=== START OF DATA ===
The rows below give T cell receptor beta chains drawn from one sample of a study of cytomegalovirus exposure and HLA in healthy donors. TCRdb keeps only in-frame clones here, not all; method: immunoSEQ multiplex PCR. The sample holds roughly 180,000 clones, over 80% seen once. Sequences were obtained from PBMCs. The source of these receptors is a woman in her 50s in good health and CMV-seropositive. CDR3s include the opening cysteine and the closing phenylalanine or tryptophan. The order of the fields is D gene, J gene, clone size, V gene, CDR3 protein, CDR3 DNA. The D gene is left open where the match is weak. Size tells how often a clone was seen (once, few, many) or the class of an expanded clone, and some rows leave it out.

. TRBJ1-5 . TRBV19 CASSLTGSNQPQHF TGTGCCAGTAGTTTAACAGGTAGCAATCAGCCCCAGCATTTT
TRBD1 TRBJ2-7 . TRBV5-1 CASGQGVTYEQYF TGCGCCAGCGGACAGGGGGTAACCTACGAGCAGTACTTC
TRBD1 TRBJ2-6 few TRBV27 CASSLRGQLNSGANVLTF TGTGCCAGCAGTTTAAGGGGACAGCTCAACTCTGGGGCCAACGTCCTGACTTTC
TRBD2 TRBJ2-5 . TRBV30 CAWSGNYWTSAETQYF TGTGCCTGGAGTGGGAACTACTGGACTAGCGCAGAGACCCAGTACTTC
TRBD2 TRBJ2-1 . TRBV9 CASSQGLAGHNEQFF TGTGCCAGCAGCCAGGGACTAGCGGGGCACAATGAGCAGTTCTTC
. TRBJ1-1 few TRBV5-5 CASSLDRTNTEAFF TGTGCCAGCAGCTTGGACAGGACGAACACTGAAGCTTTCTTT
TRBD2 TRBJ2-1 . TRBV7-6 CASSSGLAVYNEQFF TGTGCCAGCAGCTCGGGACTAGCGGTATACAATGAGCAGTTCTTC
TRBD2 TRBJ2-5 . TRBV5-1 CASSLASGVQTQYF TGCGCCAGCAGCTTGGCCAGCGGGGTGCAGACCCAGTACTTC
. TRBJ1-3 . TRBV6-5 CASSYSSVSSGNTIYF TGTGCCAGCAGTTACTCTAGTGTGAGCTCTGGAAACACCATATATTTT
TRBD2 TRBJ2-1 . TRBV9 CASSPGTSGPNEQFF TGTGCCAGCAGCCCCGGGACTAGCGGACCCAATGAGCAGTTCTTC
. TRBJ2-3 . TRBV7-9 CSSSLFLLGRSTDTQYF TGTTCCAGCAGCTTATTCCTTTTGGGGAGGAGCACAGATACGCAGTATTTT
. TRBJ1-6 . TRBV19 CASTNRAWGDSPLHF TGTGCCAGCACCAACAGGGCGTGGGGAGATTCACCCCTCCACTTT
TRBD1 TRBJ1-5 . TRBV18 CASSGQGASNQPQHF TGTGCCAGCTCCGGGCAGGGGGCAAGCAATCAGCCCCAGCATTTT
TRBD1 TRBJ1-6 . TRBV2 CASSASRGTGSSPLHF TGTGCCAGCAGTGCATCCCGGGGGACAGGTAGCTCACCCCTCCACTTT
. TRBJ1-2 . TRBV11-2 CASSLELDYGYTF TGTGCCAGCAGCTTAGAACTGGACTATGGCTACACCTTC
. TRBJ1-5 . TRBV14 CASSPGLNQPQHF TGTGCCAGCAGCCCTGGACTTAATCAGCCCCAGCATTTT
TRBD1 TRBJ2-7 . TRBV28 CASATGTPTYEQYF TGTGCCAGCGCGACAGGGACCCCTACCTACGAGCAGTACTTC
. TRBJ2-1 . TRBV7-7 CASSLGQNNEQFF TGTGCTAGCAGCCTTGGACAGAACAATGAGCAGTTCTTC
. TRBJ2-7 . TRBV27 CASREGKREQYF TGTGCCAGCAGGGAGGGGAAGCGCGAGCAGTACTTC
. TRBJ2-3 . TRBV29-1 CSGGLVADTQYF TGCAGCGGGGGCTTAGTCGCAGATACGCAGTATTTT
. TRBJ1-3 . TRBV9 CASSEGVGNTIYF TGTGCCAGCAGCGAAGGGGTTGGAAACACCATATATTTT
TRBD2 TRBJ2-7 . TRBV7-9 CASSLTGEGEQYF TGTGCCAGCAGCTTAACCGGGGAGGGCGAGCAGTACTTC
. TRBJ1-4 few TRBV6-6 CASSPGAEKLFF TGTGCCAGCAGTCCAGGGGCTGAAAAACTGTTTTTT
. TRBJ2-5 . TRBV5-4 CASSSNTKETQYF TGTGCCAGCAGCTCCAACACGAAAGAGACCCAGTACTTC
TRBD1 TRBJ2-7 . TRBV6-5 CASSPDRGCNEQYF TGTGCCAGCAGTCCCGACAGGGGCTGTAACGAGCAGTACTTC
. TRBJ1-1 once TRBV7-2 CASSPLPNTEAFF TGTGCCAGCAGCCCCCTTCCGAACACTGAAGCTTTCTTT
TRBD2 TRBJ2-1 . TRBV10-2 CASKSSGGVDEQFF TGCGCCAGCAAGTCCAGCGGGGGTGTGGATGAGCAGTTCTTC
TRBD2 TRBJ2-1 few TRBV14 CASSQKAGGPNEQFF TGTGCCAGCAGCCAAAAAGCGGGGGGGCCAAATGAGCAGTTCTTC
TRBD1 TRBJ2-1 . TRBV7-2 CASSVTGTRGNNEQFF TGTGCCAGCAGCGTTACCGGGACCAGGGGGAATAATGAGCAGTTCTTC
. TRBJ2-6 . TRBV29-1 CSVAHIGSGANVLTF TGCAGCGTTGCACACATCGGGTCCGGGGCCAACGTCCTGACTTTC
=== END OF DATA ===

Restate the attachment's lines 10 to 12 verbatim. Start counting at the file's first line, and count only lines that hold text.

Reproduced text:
. TRBJ1-3 . TRBV6-5 CASSYSSVSSGNTIYF TGTGCCAGCAGTTACTCTAGTGTGAGCTCTGGAAACACCATATATTTT
TRBD2 TRBJ2-1 . TRBV9 CASSPGTSGPNEQFF TGTGCCAGCAGCCCCGGGACTAGCGGACCCAATGAGCAGTTCTTC
. TRBJ2-3 . TRBV7-9 CSSSLFLLGRSTDTQYF TGTTCCAGCAGCTTATTCCTTTTGGGGAGGAGCACAGATACGCAGTATTTT